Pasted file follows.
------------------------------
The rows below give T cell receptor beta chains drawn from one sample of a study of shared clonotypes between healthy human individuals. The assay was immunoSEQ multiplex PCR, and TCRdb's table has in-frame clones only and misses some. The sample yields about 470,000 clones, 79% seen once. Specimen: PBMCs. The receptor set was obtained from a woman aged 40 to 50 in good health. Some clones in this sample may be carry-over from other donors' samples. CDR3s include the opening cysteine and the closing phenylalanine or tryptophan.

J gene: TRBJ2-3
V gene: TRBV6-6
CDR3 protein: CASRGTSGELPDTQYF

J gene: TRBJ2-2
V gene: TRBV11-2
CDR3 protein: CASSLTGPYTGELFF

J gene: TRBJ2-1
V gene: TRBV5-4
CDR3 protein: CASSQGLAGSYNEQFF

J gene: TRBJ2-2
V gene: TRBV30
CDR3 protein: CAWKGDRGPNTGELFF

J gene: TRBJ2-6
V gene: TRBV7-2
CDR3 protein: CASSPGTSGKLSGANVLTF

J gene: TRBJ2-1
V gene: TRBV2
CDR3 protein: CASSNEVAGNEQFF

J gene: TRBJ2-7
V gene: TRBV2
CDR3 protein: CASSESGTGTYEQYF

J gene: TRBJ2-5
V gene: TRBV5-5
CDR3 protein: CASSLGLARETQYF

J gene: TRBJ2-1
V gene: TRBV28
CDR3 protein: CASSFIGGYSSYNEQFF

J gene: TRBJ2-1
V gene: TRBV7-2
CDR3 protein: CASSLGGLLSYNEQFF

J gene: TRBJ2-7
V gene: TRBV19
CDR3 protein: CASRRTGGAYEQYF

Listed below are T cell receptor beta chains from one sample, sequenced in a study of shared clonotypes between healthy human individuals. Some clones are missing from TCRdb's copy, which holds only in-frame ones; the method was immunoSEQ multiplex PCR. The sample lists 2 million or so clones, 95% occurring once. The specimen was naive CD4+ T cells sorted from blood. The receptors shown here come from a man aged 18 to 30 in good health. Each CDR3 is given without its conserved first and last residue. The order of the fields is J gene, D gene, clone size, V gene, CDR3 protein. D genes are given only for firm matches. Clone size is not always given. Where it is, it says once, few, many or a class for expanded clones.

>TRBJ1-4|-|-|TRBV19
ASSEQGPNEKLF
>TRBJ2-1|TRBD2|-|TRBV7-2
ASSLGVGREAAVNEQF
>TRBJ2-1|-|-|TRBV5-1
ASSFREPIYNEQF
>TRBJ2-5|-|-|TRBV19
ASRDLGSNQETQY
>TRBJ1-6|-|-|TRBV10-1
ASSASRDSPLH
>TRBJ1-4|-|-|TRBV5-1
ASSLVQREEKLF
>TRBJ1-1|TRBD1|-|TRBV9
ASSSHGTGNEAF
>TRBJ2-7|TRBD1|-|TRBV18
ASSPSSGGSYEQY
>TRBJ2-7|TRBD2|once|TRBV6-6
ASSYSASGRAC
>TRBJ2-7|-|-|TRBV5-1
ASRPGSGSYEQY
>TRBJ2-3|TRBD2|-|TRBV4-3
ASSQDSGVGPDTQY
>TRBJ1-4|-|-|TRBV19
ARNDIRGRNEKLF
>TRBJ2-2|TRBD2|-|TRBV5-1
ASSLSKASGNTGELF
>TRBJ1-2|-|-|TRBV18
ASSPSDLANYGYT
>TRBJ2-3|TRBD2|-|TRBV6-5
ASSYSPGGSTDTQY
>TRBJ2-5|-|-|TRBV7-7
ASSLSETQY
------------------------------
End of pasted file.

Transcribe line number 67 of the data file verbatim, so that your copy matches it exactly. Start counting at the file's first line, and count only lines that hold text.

ASSLSETQY